Asy: You have been to Jackson numerous times to do tin type portraits, what makes this trip unique?

LR:  I will be demonstrating shooting with a mammoth plate camera that utilizes 20x24 inch plates.  It was made in the 1920’s and was intended for making enlargements and reproductions of original art work. The camera itself is 5x4 feet long, it is very big and difficult to move.  I bought it from Luther many years ago and have been restoring it for some time. 

Asy:  Why these methods?

LR: I like building things that aren't proprietary.  Camera companies have made it impossible to deviate from one type of product.  It should be more open than that.  I like to take raw materials and use them to make photographs. I use vintage cameras and processes to create contemporary photographs. 

 

Join us for some old timey and good timey fun at our Jackson Hole gallery Jan. 21-23rd.  To prebook an appointment for your tin type portrait with Lindsey click here https://www.bookingbug.com/home/118445-La-Chambre-Photographique

 To learn more about Lindsey Ross check out her website: http://www.lindseyrossphoto.com/ and follow her @thealchemistress

 

 

 


One Down And The Rest To Go: Our First Year In Images July 23 2015, 0 Comments

This past year is proof positive that big dreaming, endless elbow grease and the support of our loyal community can yield results far beyond our wildest fantasies. What started as an impossible dream is now a gallery space in Jackson that has hosted epic parties, legendary guests and houses an unparalled collection of art and photography.  Taking stock of this year's milestones makes it impossible to doubt that we will definitely be lighting up year two.  So without further ado, go ahead and join us on a tour through the moments that made up one hell of a first year.
 

 

To celebrate the incredible art, artists, riders and fans who have come into our lives over the past 12 months, we are offering a 10% discount on our special one year anniversary collection. And just because we can, spend over $95 and get a never-before-released print of Jamie's Asymbol mural. (Order must be over $95 before tax and shipping) 

Sale ends August 1st at midnight. 

Click here to take a look at the goods  http://asymbol.co/collections/one-year-anniversary

Alex Hillinger breaks ground.

Bird's eye view of the finished product.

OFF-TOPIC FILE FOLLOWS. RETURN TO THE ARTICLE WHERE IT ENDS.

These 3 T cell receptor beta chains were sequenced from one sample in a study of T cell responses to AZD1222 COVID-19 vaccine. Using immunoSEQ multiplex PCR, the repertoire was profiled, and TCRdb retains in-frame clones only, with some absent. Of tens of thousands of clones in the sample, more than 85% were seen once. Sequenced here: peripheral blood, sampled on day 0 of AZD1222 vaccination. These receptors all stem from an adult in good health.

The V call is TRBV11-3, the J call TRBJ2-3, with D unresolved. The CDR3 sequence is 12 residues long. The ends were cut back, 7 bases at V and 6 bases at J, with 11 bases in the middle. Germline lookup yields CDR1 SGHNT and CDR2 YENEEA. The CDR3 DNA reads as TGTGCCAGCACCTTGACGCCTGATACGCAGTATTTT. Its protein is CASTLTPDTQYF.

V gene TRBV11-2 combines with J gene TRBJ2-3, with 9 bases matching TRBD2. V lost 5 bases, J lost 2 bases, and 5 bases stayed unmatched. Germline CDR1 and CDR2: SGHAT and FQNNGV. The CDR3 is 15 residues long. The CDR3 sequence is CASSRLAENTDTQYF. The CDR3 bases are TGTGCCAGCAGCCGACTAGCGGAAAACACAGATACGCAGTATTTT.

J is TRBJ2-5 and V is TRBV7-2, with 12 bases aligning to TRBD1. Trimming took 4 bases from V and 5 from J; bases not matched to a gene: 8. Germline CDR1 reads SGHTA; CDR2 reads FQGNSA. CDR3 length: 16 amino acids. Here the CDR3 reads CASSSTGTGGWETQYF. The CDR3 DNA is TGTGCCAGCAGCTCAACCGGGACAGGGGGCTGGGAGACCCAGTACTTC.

Travis Rice presents Asymbol Art + Essentials.

Jeremy Jones' Higher Collection comes to Asymbol.

 

Jimmy Chin enjoys the party. 

Legend Jamie Lynn customizes the space.

 

 

The three wise men, Guch, Jamie and Trav.

 

Pat Moore recently dropped by Asymbol for the premiere of the Mr. Plant Collection, featuring photography by the ultra-talented Kiwi/Swiss Vernon Deck. In this video, Pat and Travis walk through the gallery while discussing images from the Collection. Check it out.

 

Mike Parillo's show of originals, The Dirty End Of The Rainbow, blows minds.

 

Asymbol's founding fathers, Mike Parillo and Travis Rice have a proper chat.

 

Trav looks over Asymbol's newest artists, Iuna Tinta and Ten Hundred.

 

We fly the Wyoming colors in a colab with Jackson artist Tim Tomkinson, Travis Rice and Libtech.

 

And that's only one year in....

 

 

 

 

 

 


B. Proddy x Asymbol: The Blake Paul Curation July 07 2015, 0 Comments

Check out Blake's curated collection.

One way to the explain the interesting parts of a person is to use clever parrallels, something along the lines of "he snowboards like a someone who hasn't seen the ER yet." Or there is the almighty metaphor,"this kid has the heart of a lion with the style of a golf caddy."  

It could be said that Blake Paul is like this thing or that thing, that he is similar to this person or reminds you of that. Though all of these are certainly true, the most compelling path is the straightest one.  The best way to know Blake Paul is to travel the direct line from who he is now back to where he came from.

Being a snowboarder in Jackson Hole, especially if you came up under the tutelage of Jeff Moran, Brian “Cutter” James and Rich Goodwin, means that having a hyper-vibrant sense of humor is paramount. A mountain raises a rider just as much as a parent does. The Tetons are benevolent but unforgiving benefactors. Just about every Wyo rider has those two things in common: a fluency in the silly and a respectful approach to an untamable mountain.

Blake is the epitome of that upbringing. He works when work needs to be done without ever losing track of the good times. He is unbelievably smart and creative, not only as a rider (which is why he stands head and shoulders above the fray), but most importantly, as a human. That is why Mr. Paul's influence on the snowboard community will endure long after he lands his jumps and reaps all kinds of proddy. That is also why Asymbol is beyond honored to introduce Blake as our newest guest curator. And without further ado, we hand the mic over to B. Proddy…